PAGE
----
I had envisioned them being done in an organic Chinese ink and brush style, or even like the illustrations in textbooks I had had in Hong Kong. So, when Sterling presented me with the 5 or 6 illustrators they were considering, it was interesting to see that they all worked digitally. But, Rebecca has a lovely style with great kid appeal, so I am happy with the results.
Seems like it all fell into place with your mentorship and getting a great illustrator. Congrats. Is there something you want your readers to know about Queen of Physics?
I would love for people to come away with an appreciation of how difficult it was (and still is) for people of color and women to succeed in this country. And equally important, I want to inspire a love for science in kids and to encourage them to never give up on what they love to do.
I think Queen of Physics does just that. How long did it take from first draft to publication?
The earliest draft I could find was in August of 2013. So, if I went with that date, it would be 6 years. But I was pretty sure I started drafting it in 2012.
The biggest assets of a writer are patience and persistence. Can you tell me a little about the anthologies you are included in, which are sold by the Minnows Literary Group, with all income donated to Doctors Without Borders? Are the stories all science fiction? How did you get involved with this project?
Thank you for asking about this pet project, Maria! The members of the Minnows Literary Group are all alumni of the Gotham Writers Workshop Science Fiction I and II classes, taught by Michaela Roessner who is the most wonderful teacher.
After the classes ended, one of my fellow students, Russell James, contacted several of us whom he thought were among the strongest writers and asked if we wanted to form a group to continue critiquing each other’s work. We’ve been together since 2011! Russell is the stalwart leader of the group. It was his idea to put together anthologies to motivate us to aim higher in our level of writing and also to benefit a worthy charity. We have donated several thousand dollars to Doctors Without Borders and gained a number of fans with these projects. The stories are all speculative fictions, so some science fiction and some fantasy.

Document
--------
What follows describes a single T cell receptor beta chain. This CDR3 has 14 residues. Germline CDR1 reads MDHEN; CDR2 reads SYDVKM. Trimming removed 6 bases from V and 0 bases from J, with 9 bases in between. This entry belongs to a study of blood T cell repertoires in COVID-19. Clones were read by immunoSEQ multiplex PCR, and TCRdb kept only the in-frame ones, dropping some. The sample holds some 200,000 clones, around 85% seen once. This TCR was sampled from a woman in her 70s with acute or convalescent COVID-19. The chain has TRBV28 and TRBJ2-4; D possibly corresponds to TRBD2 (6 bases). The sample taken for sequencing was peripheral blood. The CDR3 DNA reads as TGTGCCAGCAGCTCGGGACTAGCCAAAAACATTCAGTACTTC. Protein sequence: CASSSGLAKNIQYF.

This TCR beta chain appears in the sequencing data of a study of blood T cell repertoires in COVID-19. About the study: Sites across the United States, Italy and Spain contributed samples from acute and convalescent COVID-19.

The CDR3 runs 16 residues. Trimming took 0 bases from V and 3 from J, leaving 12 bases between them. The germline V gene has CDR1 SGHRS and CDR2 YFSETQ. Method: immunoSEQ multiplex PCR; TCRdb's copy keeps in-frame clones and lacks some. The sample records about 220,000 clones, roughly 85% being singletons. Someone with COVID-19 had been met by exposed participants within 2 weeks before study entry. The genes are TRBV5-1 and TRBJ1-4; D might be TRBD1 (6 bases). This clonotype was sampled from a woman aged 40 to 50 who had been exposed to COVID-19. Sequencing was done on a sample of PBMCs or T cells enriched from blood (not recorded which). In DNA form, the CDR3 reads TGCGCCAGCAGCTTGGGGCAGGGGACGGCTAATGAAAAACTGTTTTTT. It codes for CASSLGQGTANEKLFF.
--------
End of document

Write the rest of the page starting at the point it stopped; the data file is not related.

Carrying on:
That sounds like a great experience and a worthwhile cause. What has been the most frustrating aspect or period of time as a children’s writer for you? Any advice for unpublished and/or un-agented authors?
The interminable waiting has to be one of the most frustrating aspects (along with the over-abundance of rejections) of being a writer of any genre. My main piece of advice to unpublished/un-agented writers is to not give up. It’s all about right-place-right-time in publishing so you never know when your work will catch that agent or editor’s eye. Also, never think that one “no” is a forever “no” from someone. When you keep working on improving your writing, eventually it could be good enough to get a “yes” from the agent/editor who had initially said “no.” (Of course, never send said agent/editor another manuscript immediately after the first no.)
As for my personal frustrating period, that would be the dark time between when my first agent left the business and when I signed with my second agent. But, that, girls and boys, is a story for another time.
"Right-place-right-time" indeed. Here's to many more of those happy alignments for you. Are there any projects you are working on now that you can share a tidbit with us?
I recently finished final edits on my second picture book, so I’m now working on a nonfiction middle grade (a biography) and a middle grade novel (#ownvoices) in addition to a couple of picture books, one science-related and another is also #ownvoices. I wish I could share some art from my second book because I just love what Junyi Wu did!
We'll just have to keep our eyes open for the announcements and cover shares! Is there anything about writing, illustrating, or publishing you know now that you wished you had known when you started? Or something you’re glad you didn’t know about in advance?
Oh, that’s a good but tough question! By all accounts, the publishing world was a different place when I first started back in early 1990s. I wish I had known how quickly the industry was going to change, and that if I took a hiatus (which I did and now regret), it would be to something that was much tougher to break back into. For example, there were so many publishers that accepted things over the transom back then and you didn’t really need an agent to get through the doors, and that is drastically different now.
That's a big change. But as you've shown, not an insurmountable one. What is your favorite animal? Why?
I’m fascinated by most animals but especially birds. I have a manuscript on a highly endangered bird that I’ve been working on since around 2013, but there hadn’t been enough interest in things like that until recently, and even then, most people are more concerned about mammals or animals on their own continent. But, yeah, I am rather obsessed with this particular bird.
I hope you get it published. There are more books on bird published each year!
Thank you, so much Teresa for stopping by and sharing part of your journey with us. It was truly wonderful to chat with you.
Be sure to stop by on Friday for the Perfect Picture Book #PPBF post on Queen of Physics: How Wu Chien Shiung Helped Unlock the Secrets of the Atom (People Who Shaped Our World).
To find out more about Teresa Robeson, or get in touch with her: